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Sunday, February 27, 2011


Destinati a perdersi
In spazi troppo piccoli
In pezzi che non puoi riappiccicare
Suppose none of it is real. Robin Moore's new build Playground of Love, which opens at Arte Libera on March 3rd, shows romance as a fun fair, yet wonders about both - the fun, and the fairness. Hearts don't do virtual, they just are, and this thoughtful install, built in collaboration with Prajna Seetan, runs rings around ideas of commitment, seduction, trust, and change.
Love as a merry-go-round; a Heath-Robinson build - Storm P machines, to Danes like Robin - it is full of poses and moving parts, none of which take you anywhere except back to yourself again; even the stairs, with their embossed promise of  'Love, Live, Learn', lead into a sky from which the birds have flown, leaving only their shadows, and an empty moon. This is no fairy-tale romance, but a reminder that, unlike our intentions, all we have done is a memory somewhere, and actions have a way of running full circle.
Meanwhile, at Maya Paris' Veparella, fairy tales have been stitched together seamlessly, from Rapunzel to Red Riding Hood.
Surrender to the Veparella kit; it is as essential to the story as Once Upon a Time. Turn up the mischievous music by March Macbain
Like Playground of Love, this is a joyful build, with jolly music and a sense of fun, full of poses. Here, choosing has consequences, mostly of a particulate kind, but beware, every click counts. Your head in calipers, and wearing your mother's stilettos, you get to be the heroine - not just Veparella herself, running with scissors, choosing, spiralling upward; suppose you can be all the Princesses of the story books. Find them for yourself.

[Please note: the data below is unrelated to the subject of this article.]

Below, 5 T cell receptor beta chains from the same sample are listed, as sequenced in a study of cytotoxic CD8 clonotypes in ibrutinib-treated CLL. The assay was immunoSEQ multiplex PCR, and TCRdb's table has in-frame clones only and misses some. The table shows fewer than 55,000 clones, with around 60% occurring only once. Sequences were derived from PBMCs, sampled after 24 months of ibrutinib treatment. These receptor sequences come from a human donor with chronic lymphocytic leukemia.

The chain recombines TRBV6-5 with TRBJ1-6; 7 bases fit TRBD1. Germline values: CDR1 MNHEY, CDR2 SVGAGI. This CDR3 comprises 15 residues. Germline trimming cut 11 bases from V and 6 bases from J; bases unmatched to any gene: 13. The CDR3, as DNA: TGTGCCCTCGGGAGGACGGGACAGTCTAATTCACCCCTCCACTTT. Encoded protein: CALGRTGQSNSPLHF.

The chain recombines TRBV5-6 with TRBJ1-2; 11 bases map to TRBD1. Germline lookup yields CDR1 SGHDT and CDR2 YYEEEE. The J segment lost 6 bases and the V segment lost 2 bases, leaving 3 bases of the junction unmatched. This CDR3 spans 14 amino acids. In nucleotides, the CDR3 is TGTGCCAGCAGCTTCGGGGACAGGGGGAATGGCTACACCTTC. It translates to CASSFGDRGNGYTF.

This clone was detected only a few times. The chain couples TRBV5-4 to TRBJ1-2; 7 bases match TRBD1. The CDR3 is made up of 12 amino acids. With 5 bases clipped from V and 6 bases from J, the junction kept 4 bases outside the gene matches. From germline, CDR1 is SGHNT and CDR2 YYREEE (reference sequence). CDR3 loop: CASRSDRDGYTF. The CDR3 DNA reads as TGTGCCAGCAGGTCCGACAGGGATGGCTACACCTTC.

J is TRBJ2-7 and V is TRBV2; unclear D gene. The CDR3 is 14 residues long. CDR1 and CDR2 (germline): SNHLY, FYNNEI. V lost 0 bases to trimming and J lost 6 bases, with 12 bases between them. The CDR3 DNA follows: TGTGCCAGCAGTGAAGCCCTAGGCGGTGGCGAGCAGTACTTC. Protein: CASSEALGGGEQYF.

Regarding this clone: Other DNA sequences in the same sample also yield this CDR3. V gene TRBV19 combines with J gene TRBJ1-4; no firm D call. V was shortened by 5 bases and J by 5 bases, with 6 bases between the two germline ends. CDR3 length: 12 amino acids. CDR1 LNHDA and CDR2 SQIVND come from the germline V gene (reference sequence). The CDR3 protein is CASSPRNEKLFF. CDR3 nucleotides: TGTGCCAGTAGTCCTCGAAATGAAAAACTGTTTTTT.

If Playground of Love explodes the myth of real commitment in virtual relationships, it does so with bland serenity. It's all a game, where you come to please yourself, living the moment, confident that nothing and no-one around you has more substance than their pixels, so no harm done. Snapped memories float down gently, cushioning even the heavy hammer in one corner. Nothing matters, it's all happened before, and will again.
 Veparella suggests consequences somewhat spikier than that, one would suppose.
A classic tale.

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